Cyprus will pay for identifying 2,500 bones of missing

1 min read

Cyprus will release funds of €1.2 mln to identify 2,500 small bones that would help identify Cypriots who disappeared during the Turkish invasion.

Presidential Commissioner Photis Photiou said identifying the bones, which mainly belong to people from the Turkish occupied village of Asha, needs to move forward, even if the Republic has to cover the cost.

It might be beyond the financial capacity of the Committee on Missing Persons in Cyprus (CMP) as each test costs €500.

“We have an obligation to do our utmost, regardless of the outcome of the identification procedure.”

Approximately 750 cases of missing persons, almost 50% of the total cases, are still not resolved.

Photiou pointed out that Turkey still refuses to grant access to the archives of the Turkish army, which would be the safest source of information about the location of mass graves.

“The majority of the bones that we are looking for at the moment have been relocated.”

He said the relocation of remains are mainly associated with the killing of women, children and older people in Asha.

He added that the CMP should proceed with excavations and exhumations in Turkish occupied Dikomo, following the information for relocations coming from the Turkish Cypriot side.

The Commissioner described the issue of the identification of bones (50-60 boxes of them) as an “open wound”.

He said that samples were sent to Spain for tests but did not appear optimistic about the outcome.

900 to be identified

Leonidas Pantelides, the Greek Cypriot Representative in the CMP, announced that 37 persons were identified last year, 29 were missing persons, and 6 were war victims of the Turkish invasion.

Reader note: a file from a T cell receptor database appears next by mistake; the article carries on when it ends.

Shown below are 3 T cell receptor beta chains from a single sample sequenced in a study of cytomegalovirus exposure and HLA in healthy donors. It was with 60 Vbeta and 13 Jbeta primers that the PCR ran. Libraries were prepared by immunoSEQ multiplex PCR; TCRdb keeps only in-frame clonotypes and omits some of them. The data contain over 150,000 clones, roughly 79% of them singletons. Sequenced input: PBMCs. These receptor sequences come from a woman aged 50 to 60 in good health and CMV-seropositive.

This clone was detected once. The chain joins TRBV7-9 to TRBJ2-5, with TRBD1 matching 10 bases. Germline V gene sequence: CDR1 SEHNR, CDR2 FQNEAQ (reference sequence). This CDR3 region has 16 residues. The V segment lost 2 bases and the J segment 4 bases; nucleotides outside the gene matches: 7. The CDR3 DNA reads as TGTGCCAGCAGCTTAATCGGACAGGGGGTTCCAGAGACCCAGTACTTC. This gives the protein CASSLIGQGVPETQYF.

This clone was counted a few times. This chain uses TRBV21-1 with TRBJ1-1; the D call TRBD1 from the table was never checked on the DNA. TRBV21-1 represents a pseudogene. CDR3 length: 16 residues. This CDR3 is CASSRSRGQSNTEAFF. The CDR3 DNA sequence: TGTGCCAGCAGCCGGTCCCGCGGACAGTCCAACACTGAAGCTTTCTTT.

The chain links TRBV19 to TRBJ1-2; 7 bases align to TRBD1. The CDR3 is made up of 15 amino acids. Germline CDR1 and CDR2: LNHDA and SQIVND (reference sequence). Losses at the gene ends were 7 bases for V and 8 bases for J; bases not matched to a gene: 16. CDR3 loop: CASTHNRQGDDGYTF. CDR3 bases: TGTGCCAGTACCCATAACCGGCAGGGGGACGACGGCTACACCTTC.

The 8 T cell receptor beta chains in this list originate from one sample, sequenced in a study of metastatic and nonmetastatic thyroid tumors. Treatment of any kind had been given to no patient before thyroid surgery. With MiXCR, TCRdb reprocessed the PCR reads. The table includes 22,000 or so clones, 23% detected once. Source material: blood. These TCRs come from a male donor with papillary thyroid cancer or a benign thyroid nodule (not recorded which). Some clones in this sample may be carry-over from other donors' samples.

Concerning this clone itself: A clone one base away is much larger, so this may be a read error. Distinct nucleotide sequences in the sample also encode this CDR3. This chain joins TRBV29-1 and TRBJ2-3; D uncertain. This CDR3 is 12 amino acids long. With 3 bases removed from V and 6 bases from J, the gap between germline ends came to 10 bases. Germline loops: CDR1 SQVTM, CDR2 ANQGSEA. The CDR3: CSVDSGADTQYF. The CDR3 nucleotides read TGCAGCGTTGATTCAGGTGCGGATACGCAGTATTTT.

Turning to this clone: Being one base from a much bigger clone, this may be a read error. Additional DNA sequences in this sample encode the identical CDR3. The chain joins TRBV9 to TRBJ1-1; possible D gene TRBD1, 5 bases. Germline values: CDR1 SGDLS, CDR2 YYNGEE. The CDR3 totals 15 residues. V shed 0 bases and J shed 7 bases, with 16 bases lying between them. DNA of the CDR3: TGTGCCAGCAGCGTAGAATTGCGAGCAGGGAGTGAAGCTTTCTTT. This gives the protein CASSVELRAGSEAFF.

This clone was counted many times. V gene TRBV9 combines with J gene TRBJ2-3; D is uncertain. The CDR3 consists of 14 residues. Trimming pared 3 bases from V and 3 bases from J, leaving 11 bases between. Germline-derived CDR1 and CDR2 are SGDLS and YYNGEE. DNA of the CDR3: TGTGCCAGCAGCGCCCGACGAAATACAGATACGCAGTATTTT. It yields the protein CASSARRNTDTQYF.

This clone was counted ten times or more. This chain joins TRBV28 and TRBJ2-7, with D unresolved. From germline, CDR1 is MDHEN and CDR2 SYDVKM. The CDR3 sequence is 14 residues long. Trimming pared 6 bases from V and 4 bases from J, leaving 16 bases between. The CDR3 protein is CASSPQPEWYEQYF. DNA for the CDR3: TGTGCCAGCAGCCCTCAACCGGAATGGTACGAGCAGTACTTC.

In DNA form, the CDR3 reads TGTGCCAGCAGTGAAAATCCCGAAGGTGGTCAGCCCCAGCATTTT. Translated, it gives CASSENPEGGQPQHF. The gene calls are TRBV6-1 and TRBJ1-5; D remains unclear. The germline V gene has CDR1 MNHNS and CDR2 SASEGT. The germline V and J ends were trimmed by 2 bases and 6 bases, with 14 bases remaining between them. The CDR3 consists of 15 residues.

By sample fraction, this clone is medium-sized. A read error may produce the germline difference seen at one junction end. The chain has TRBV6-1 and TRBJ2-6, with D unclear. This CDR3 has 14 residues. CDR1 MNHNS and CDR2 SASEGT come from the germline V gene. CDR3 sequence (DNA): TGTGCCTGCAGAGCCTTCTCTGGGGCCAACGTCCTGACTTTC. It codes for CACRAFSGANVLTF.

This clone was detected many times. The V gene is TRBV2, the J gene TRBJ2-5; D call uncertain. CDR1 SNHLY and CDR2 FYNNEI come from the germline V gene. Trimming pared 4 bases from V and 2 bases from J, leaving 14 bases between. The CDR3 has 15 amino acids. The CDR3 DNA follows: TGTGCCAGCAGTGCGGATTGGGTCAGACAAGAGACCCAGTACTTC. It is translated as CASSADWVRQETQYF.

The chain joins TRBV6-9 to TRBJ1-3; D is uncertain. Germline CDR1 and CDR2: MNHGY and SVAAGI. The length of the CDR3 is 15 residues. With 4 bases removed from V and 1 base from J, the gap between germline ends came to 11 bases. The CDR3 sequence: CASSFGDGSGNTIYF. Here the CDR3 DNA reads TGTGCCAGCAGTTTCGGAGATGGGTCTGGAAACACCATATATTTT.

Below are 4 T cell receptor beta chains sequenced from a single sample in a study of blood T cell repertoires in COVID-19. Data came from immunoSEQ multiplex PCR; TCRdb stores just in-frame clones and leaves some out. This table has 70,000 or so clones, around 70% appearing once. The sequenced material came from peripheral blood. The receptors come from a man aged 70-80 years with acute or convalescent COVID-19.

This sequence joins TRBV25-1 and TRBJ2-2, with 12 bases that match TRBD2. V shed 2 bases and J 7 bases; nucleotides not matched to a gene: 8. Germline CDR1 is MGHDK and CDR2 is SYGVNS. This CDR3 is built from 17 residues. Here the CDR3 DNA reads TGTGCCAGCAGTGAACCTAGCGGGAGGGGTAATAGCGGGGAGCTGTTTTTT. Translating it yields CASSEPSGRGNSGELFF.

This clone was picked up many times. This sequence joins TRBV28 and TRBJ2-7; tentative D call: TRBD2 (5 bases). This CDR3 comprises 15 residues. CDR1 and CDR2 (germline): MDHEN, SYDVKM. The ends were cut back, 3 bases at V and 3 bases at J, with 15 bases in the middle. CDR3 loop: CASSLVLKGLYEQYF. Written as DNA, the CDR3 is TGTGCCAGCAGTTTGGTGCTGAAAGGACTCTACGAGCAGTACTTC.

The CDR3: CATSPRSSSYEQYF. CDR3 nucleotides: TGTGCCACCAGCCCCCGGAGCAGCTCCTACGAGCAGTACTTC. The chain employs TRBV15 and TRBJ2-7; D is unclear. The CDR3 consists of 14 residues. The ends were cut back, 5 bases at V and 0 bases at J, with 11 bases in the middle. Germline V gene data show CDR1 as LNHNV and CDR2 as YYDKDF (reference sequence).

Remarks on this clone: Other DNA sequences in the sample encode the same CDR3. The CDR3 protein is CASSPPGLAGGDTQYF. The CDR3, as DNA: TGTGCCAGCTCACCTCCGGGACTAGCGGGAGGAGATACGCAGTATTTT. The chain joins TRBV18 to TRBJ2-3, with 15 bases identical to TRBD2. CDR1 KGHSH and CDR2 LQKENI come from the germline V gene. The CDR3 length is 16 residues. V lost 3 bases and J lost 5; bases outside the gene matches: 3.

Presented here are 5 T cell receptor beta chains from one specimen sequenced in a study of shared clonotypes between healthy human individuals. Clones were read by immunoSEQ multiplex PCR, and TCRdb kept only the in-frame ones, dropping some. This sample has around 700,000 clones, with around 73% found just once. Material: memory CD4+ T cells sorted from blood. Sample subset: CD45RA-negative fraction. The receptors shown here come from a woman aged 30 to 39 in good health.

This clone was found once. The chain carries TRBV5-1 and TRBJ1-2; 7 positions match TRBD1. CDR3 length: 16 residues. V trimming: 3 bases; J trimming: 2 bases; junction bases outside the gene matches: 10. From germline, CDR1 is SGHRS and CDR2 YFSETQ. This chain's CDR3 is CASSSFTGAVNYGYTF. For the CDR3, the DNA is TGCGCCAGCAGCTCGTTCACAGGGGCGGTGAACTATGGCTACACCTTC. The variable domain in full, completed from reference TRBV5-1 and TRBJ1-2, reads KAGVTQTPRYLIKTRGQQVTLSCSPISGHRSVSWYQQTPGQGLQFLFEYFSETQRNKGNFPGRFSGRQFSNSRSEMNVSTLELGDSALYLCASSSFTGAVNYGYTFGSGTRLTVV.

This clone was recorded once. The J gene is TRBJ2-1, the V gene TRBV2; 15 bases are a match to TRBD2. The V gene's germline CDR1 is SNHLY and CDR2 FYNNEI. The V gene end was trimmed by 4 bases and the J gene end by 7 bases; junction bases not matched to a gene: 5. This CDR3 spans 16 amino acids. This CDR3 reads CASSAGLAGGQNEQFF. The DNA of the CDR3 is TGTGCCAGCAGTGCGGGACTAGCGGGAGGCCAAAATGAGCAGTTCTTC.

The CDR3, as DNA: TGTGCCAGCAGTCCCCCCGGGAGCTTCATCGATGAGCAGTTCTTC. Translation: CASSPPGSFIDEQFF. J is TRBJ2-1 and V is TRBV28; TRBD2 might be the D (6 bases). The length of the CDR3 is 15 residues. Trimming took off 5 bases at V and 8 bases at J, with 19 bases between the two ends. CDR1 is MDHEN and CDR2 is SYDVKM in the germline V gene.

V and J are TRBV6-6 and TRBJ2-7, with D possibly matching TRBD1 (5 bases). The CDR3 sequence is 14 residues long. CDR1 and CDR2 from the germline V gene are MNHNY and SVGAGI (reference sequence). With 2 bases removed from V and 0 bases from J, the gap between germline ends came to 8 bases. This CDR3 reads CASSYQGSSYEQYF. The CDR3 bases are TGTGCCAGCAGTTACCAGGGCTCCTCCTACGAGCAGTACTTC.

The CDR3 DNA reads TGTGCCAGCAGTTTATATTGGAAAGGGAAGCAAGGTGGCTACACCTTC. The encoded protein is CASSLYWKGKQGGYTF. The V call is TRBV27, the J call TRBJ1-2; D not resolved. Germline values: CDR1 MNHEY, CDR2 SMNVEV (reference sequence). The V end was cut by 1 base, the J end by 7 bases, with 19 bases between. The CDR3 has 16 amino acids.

According to Pantelides, there was a decrease in CMP’s outcomes in the past months, but he appeared hopeful for a positive change.

The CMP has remains that could identify up to 100 more persons.

Still, 900 more persons on the CMP’s list have not been identified.

Regarding the 2,500 small fragments of bones that have not been identified, the CMP will process the proposal of the Commissioner to allow the process to move forward.

“Every little piece of bone has to be tested separately, as it is very difficult to assembly such small samples and determine to whom they used to belong.”

The Committee is looking for new technologies that will facilitate the research, such as ultrasound radars and drones with special cameras that can locate any differences on the ground of the vegetation.

The recruitment of the expert from Portugal, expected to guide the excavation of a garbage dump, where bones seem to have been relocated, is still pending.

The expert will come to Cyprus for four months to guide CMP staff on handling the matter with a team of four.

He was expected to arrive in August, but his contract has been delayed due to delays in approving his payment.